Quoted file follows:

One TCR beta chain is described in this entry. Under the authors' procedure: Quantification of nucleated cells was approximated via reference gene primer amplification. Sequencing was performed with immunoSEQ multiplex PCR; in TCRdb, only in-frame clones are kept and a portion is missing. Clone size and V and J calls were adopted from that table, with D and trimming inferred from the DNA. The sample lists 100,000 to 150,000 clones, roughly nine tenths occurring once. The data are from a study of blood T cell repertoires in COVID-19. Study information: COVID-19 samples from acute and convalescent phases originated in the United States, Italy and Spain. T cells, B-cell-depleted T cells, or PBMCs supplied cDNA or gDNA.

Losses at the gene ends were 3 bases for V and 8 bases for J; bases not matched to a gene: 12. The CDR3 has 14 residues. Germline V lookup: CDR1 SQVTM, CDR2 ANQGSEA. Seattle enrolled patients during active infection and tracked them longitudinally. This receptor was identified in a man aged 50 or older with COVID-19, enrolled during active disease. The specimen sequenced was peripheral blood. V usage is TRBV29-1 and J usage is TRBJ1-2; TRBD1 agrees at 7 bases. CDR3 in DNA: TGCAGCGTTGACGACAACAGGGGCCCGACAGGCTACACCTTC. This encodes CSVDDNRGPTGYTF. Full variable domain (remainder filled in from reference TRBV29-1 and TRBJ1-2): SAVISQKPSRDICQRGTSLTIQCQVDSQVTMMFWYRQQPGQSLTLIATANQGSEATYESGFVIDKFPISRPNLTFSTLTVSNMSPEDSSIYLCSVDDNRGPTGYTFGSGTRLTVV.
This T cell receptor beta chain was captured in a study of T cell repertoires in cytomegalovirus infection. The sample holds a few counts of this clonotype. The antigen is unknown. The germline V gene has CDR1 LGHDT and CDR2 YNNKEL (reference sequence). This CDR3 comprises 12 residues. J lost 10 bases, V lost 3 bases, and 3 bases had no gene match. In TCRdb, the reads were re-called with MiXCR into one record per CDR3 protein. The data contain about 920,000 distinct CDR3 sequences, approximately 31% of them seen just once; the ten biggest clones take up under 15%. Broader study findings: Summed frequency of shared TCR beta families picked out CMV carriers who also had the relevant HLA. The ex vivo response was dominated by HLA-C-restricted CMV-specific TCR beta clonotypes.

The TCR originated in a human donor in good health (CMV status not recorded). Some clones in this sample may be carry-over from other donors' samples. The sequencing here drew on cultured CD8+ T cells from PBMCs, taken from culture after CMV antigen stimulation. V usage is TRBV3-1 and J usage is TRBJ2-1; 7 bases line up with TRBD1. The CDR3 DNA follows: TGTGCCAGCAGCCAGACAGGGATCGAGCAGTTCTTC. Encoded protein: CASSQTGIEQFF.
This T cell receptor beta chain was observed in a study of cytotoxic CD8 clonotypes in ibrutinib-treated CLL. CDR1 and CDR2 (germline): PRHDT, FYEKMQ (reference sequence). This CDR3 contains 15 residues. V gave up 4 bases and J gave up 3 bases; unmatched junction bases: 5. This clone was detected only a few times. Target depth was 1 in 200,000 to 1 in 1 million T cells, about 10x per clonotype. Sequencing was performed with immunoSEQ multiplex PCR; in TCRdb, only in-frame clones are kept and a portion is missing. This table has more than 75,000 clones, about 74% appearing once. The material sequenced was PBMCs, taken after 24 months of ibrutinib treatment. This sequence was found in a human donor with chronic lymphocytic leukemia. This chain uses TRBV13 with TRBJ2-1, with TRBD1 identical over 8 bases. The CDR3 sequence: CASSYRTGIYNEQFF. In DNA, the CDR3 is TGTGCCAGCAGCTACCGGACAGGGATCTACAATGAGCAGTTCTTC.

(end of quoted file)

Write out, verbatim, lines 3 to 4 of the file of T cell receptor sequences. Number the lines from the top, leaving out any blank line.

This T cell receptor beta chain was captured in a study of T cell repertoires in cytomegalovirus infection. The sample holds a few counts of this clonotype. The antigen is unknown. The germline V gene has CDR1 LGHDT and CDR2 YNNKEL (reference sequence). This CDR3 comprises 12 residues. J lost 10 bases, V lost 3 bases, and 3 bases had no gene match. In TCRdb, the reads were re-called with MiXCR into one record per CDR3 protein. The data contain about 920,000 distinct CDR3 sequences, approximately 31% of them seen just once; the ten biggest clones take up under 15%. Broader study findings: Summed frequency of shared TCR beta families picked out CMV carriers who also had the relevant HLA. The ex vivo response was dominated by HLA-C-restricted CMV-specific TCR beta clonotypes.

The TCR originated in a human donor in good health (CMV status not recorded). Some clones in this sample may be carry-over from other donors' samples. The sequencing here drew on cultured CD8+ T cells from PBMCs, taken from culture after CMV antigen stimulation. V usage is TRBV3-1 and J usage is TRBJ2-1; 7 bases line up with TRBD1. The CDR3 DNA follows: TGTGCCAGCAGCCAGACAGGGATCGAGCAGTTCTTC. Encoded protein: CASSQTGIEQFF.